Wales conference – confidence in socialist ideas

Ross Saunders

Around 60 people attended this year’s Socialist Party Wales conference, marking another step forward for our organisation. The turnout exceeded last year’s record-breaking number, and several parts of the country were represented for the first time in many years.

Socialist Students organisers from seven universities and colleges gathered before the Party conference to take part in a very successful discussion and coordinate their efforts to build support for socialism among young people in education.

Socialist Party general secretary Peter Taaffe opened the conference. He spoke about the worldwide revival of struggle – looking at the general strikes in Greece and elsewhere in Europe, and beyond.

He, and the discussion which followed, also pointed to the growing interest in a socialist alternative to blind-alley capitalism with the setting up if the Workers and Socialist Party following the miners’ strike in South Africa and the 29% vote for a Socialist Alternative candidate in Seattle in the US.

However, Peter also warned that, where no decisive lead is given to the working class, the right wing will attempt to take advantage, causing further suffering to workers and youth across the world.

In some parts of the world our sister parties in the CWI, the socialist international to which we’re affiliated, are beginning to play a leading role in workers’ struggles.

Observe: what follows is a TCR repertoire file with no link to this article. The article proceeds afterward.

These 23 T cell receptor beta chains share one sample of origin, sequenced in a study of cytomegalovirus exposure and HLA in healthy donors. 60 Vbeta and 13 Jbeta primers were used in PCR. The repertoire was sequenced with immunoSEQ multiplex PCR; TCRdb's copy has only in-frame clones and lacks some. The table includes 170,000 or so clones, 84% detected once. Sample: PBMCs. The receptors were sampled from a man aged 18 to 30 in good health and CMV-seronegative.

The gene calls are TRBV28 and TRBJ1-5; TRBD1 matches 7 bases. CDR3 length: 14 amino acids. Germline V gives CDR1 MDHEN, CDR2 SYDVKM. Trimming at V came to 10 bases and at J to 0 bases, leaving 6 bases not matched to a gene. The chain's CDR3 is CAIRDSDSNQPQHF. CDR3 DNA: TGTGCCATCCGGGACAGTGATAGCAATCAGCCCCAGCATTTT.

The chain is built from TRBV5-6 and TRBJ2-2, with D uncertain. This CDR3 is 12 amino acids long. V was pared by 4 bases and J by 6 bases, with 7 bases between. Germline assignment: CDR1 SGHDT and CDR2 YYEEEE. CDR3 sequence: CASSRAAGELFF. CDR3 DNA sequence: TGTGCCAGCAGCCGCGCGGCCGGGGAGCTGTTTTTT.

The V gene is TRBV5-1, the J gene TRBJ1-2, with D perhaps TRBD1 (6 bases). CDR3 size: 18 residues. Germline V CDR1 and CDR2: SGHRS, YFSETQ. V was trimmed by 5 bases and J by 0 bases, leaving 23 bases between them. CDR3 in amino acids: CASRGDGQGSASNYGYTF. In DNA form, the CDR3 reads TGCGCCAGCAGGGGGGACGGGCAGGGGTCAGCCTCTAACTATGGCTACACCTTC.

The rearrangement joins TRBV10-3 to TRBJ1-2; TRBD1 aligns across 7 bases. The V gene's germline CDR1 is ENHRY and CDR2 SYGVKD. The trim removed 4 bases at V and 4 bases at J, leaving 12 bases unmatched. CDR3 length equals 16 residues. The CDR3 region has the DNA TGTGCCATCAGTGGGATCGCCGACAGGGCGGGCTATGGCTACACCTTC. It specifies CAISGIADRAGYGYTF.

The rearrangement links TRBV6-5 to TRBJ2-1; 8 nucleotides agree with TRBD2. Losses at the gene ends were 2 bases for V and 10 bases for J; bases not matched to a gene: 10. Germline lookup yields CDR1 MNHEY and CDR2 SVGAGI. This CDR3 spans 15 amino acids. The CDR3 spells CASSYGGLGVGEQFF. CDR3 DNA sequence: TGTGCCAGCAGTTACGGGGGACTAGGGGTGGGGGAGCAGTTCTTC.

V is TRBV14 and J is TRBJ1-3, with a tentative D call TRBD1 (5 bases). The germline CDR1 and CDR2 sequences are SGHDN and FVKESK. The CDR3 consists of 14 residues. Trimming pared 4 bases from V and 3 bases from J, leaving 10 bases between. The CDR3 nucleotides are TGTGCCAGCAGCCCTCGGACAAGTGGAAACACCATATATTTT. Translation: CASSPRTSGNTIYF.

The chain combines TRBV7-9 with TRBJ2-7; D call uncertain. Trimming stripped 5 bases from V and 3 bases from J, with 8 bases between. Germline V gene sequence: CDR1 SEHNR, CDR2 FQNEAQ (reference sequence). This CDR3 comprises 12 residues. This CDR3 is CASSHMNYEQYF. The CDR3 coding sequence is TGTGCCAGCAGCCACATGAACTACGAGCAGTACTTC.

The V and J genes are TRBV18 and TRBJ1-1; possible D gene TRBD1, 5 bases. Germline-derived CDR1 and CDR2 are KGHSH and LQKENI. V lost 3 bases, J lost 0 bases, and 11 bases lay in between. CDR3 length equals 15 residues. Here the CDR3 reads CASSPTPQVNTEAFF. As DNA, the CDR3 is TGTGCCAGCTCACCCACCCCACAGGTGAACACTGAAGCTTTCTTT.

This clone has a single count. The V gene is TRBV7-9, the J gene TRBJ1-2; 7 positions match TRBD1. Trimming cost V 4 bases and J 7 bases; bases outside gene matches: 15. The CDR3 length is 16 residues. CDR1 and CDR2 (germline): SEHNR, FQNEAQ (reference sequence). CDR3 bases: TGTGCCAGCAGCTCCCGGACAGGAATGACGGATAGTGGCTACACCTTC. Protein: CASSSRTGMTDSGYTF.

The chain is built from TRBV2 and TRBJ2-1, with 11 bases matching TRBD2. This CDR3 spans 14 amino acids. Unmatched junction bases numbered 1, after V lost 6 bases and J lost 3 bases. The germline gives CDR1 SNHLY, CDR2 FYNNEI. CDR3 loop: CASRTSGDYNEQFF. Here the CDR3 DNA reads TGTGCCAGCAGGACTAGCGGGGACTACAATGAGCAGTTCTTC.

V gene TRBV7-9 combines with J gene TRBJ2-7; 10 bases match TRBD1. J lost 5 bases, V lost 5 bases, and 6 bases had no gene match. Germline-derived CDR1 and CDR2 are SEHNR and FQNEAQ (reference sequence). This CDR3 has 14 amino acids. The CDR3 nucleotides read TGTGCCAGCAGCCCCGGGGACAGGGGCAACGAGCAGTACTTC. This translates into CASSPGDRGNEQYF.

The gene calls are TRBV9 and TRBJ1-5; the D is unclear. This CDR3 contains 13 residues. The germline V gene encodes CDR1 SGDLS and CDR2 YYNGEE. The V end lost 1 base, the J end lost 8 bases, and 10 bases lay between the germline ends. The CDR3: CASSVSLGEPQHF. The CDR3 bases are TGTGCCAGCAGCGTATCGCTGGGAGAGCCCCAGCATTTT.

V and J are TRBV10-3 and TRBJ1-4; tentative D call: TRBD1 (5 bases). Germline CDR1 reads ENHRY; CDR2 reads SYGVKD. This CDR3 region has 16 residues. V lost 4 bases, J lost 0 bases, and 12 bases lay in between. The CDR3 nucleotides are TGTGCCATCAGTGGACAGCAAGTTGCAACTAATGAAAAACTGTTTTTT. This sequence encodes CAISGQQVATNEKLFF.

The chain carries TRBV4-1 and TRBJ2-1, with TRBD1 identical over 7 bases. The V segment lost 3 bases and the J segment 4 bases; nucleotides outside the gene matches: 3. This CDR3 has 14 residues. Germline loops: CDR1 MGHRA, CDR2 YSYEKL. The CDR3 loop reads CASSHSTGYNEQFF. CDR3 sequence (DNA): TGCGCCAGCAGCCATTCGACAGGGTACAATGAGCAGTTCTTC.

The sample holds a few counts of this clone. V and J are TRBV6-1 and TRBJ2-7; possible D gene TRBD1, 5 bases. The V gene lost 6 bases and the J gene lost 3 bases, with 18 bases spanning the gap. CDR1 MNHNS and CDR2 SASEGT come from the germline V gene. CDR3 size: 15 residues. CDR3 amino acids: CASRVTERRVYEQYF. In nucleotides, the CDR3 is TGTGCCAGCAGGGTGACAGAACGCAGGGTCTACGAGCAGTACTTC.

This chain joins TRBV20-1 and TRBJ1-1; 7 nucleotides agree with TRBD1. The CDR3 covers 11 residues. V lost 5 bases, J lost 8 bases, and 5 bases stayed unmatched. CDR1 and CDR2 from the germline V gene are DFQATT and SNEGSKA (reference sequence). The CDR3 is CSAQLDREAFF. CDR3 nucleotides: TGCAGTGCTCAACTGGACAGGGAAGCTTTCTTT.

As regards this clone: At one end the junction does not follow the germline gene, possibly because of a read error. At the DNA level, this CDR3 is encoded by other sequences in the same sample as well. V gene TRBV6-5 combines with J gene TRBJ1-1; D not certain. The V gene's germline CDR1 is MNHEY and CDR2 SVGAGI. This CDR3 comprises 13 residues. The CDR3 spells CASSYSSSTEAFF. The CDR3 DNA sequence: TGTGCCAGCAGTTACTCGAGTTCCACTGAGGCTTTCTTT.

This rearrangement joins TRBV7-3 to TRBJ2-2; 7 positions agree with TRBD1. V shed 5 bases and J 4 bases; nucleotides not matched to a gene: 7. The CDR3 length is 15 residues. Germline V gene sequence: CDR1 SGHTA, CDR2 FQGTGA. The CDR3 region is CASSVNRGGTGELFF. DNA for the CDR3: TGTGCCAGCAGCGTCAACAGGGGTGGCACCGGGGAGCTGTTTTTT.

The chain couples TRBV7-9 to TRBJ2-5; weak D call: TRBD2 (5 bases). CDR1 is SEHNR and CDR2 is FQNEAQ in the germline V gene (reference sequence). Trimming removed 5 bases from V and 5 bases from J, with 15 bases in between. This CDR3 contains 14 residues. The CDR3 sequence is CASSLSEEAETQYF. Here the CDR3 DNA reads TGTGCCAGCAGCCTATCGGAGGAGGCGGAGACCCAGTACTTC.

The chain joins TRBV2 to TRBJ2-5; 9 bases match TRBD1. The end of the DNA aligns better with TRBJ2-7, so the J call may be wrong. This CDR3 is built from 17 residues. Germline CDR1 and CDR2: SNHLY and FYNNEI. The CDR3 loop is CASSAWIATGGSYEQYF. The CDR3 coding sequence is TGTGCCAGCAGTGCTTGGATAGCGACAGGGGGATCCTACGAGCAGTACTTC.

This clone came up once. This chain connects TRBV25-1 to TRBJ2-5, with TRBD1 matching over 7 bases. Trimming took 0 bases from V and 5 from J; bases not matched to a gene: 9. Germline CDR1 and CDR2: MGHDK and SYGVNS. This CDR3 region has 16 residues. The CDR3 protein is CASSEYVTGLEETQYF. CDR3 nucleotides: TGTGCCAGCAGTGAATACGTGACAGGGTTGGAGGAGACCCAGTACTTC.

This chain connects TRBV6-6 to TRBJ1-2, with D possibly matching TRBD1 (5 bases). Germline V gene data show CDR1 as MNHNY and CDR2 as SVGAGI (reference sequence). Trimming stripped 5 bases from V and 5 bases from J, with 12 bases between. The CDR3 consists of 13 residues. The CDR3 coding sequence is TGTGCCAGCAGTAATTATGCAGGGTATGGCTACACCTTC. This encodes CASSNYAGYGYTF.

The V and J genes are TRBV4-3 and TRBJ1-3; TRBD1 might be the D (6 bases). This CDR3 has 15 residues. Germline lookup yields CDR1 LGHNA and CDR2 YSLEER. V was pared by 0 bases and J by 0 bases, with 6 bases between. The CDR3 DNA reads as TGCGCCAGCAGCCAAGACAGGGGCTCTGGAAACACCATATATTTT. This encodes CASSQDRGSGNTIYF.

And in Wales we are consistent opponents of the cuts and austerity. In Caerphilly, for example, our leadership of a campaign against A&E cuts has convinced activists that the only effective way of fighting for decent local services is to fight for decent local services everywhere – in other words, to oppose all cuts and closures.

Workers’ action

Rapid changes in the workers’ movement could lead to big changes in outlook – even in unexpected quarters. Less than a year ago Socialist Party national committee member Alec Thraves was censured at Wales TUC for daring to accuse Unison’s bureaucracy of not standing up for their members. Now, Unison leaders, under pressure from below, are desperately demanding that the Wales TUC calls an all-Wales demonstration against the cuts.

More workers are moving into action. In Wales they will confront a rubber-spined Welsh Assembly which hides cuts as ‘reorganisations’ in the NHS and in education instead of opposing them. A preview of the attitude workers will take towards these sell-outs was given by the Caerphilly council workers who walked off the job in protest at fat cat pay rises for the chief executive.

Members left the conference convinced of the need to build the Socialist Party to ensure that socialist ideas reach workers in struggle. Proof that we were convinced that our Party needs to be properly financed was evident with the fighting fund appeal raising an excellent £770.